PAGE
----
(Host) After five months in Montpelier, the 2003 Legislature adjourned last night. Lawmakers were unable to reach a compromise on permit reform, but Governor Jim Douglas is urging them to continue to work on this issue over the summer. If the House and Senate can agree on a plan, Douglas says he’ll call a special session to consider the issue.
VPR’s Bob Kinzel reports:
(Sound of Freed adjourning session, gavel bangs.)
(Kinzel) With a swing of his gavel, House Speaker Walter Freed (R-Dorset) marked the end of the session. Legislative leaders pointed to a bipartisan plan to reform Act 60 as one of the top accomplishments of the session. The proposal creates a two-tiered property tax system – one rate for residents and another rate for businesses. The sales tax will be increased by 1% on October 1 to help reduce some of the burden on the property tax.
House Ways and Means Chairman Dick Marron (R-Stowe) said the plan would help reduce the divisiveness over Act 60:
(Marron) “What we have done this year is that we have continued to comply with the Constitution of Vermont as interpreted in the Brigham decision. This bill will reduce the reliance on the property tax for education funding and it will create an education law that will eliminate the need or incentive for towns to engage in private fundraising to avoid education tax obligations.”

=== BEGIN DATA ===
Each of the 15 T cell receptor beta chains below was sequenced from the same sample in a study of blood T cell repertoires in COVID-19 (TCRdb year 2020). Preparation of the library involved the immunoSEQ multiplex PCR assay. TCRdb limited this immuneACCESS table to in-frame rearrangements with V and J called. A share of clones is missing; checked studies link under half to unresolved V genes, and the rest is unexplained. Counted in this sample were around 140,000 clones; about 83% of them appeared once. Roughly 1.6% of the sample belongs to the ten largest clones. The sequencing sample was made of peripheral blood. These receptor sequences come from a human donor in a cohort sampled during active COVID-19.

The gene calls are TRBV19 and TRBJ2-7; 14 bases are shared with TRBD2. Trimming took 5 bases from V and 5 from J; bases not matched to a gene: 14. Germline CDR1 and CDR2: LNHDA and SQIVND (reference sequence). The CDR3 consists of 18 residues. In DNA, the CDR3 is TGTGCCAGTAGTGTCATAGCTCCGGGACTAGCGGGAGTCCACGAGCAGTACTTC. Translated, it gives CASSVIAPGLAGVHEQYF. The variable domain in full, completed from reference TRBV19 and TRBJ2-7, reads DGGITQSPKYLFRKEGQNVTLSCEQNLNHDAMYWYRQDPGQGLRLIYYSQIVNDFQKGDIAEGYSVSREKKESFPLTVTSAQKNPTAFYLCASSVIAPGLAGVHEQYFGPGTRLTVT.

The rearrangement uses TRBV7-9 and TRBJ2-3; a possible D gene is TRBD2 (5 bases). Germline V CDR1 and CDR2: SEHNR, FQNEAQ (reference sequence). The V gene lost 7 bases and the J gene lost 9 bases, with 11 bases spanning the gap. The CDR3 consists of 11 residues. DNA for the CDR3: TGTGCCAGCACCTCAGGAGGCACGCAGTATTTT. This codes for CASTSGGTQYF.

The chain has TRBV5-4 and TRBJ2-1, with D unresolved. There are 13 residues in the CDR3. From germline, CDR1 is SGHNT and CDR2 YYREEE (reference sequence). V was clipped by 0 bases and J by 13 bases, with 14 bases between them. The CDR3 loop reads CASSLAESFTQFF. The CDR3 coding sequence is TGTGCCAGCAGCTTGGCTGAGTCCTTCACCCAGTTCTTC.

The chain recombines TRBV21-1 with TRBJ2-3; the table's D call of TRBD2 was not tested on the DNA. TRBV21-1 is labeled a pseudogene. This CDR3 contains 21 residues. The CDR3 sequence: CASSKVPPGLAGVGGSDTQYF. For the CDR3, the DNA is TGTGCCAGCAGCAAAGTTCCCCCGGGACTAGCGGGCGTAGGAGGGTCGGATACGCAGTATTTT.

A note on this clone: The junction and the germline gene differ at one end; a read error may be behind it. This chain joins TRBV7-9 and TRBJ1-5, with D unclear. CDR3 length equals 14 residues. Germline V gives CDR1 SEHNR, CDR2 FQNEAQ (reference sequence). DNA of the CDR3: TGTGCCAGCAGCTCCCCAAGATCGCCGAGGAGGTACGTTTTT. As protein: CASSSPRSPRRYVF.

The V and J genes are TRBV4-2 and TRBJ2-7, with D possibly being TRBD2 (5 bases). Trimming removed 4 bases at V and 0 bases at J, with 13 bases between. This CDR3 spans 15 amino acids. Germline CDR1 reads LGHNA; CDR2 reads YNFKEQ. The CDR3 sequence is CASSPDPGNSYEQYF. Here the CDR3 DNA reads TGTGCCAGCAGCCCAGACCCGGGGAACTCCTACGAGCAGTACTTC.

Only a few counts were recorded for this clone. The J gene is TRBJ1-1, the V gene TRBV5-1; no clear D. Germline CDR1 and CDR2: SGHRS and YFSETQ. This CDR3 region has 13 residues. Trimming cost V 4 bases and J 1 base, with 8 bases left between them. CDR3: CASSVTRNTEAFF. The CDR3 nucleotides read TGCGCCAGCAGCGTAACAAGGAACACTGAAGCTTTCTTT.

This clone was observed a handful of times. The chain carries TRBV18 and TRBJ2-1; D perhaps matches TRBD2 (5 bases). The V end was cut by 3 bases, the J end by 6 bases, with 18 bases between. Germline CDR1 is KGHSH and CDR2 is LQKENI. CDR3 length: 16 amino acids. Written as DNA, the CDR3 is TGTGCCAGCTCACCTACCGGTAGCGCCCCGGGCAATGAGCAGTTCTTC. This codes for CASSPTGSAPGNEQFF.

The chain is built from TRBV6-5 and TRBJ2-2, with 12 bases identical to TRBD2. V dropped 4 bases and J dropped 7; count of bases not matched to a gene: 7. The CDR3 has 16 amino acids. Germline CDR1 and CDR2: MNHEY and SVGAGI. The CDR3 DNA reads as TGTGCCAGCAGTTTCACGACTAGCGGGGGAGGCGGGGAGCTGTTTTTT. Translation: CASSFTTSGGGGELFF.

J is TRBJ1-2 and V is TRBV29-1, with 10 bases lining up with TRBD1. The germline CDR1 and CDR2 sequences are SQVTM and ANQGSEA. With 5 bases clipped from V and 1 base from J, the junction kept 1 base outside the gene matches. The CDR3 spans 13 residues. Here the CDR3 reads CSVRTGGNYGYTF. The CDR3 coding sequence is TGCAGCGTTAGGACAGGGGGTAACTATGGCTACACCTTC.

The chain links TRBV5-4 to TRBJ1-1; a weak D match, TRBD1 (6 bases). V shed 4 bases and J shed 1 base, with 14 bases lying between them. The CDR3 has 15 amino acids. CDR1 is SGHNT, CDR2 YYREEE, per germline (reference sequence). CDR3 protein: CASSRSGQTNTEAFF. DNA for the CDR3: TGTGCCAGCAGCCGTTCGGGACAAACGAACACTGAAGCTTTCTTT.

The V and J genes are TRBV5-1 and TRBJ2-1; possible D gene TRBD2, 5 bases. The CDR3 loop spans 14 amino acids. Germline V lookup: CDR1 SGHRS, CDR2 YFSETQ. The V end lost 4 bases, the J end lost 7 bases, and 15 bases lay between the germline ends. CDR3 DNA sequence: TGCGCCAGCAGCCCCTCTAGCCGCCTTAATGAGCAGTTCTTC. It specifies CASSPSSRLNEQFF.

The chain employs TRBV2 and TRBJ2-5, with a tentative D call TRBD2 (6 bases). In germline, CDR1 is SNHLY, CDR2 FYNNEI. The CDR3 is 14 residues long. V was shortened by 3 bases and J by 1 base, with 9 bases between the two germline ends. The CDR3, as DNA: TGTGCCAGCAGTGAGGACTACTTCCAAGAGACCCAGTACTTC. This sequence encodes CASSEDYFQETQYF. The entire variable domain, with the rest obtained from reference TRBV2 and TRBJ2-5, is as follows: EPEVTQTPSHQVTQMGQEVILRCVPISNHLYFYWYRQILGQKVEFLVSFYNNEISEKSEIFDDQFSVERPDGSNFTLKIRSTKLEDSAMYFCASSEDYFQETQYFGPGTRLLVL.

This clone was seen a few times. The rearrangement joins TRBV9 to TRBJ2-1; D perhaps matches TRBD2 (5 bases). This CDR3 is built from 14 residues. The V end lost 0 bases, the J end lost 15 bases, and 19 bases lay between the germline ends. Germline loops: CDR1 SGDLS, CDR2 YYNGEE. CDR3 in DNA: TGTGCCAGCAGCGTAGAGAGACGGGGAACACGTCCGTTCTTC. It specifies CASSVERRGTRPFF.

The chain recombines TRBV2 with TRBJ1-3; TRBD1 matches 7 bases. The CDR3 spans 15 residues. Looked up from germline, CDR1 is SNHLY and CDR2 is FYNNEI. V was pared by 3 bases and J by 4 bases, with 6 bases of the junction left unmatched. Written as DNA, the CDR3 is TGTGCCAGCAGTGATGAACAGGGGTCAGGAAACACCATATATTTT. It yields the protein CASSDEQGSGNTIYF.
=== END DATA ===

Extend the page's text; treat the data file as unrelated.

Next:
(Kinzel) Legislative leaders also pointed to a number of other accomplishments, including:
– a farm relief measure
– a jobs bill that increases the lending capabilities of the Vermont Economic Development Authority
– a proposal to increase the minimum wage
legislation to reform the process to review hospital expansion projects
– additional funds for substance abuse programs.
Finding a compromise on permit reform dominated the final day of the session. The House and Senate could not agree on a plan to consolidate the appeals process and the likelihood of developing a compromise during the summer is very uncertain.
Senate President Pro Tempore Peter Welch (D-Windsor) was very disappointed that the House rejected the Senate’s final offer:
(Welch) “Look I’m extremely disappointed. We had that within our grasp, we could have passed it, we should have passed it, and we didn’t. What we’re going to do over the summer, I don’t know. Frankly I think it was just a way for the governor to say goodbye. It wasn’t anything he discussed with us, so I don’t know what he has in mind.”
(Kinzel) But House Natural Resources Chairman Bill Johnson (R-Canaan) said the Senate came up with their plan much too late in the session for it to be considered seriously:
(Johnson) “They didn’t do their work they shut down their committee natural Resources several weeks ago with the announcement that they were not going to do permit reform only to a few days later open the committee back up and start doing work on permit reform.”
(Kinzel) As the sun was setting over the Statehouse, lawmakers said their goodbyes, crammed their belongings into cardboard boxes and headed home.
For Vermont Public Radio, I’m Bob Kinzel in Montpelier.